Spirits, made-up rituals, lions, the savannah plains, rare minerals, etc. These are some of the things that make the cut during wakandafication. If we looked in a bit deeper we would know that spirits are not considered good in many parts of Africa because of their connection to witchcraft, which was never embraced in pre-colonial times, contrary to what some Twitter threads might try to tell you. In my tribe, for example, witches were explicitly bad because of their ability to cause harm to others, and that’s not on European colonialism. Some rituals like the one presented in Black Panther are just made-up and they are meant to be consumed as works of art and not to be brought into the real world as “our roots”. There were rituals before, but most of us don’t even know what they were, some of us don’t care to be honest, and it’s not anyone’s job to create new ones. Lions are being killed by poachers, read the news. The savannah plains are just the savannah plains and animals live there. Most are conservation spaces. Do they look good? Yes, but it’s very important to know the racist colonial history of these places. Rare minerals have become causes of human rights abuses, fraud and other crimes. I’m just trying to show what’s real.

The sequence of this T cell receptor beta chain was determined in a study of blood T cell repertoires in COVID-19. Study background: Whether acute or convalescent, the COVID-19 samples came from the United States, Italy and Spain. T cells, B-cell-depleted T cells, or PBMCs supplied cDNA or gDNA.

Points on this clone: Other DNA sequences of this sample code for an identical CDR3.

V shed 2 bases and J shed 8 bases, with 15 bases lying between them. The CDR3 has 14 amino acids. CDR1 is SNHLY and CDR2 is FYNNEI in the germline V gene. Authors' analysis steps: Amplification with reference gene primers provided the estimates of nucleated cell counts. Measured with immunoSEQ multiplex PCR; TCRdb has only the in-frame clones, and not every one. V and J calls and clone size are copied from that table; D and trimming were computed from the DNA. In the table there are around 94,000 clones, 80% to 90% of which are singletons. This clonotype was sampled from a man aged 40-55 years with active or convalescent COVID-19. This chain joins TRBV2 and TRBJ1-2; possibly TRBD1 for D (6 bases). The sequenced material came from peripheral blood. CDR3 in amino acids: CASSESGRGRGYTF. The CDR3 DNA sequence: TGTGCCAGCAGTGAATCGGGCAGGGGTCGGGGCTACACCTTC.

So, dear reader, things are not how we want them to be. I would love it if there was an African country as advanced as Wakanda. I respect the art that created Wakanda, but I will no longer participate in wakandafication and I hope you won’t either.

2 thoughts on “Wakandafication”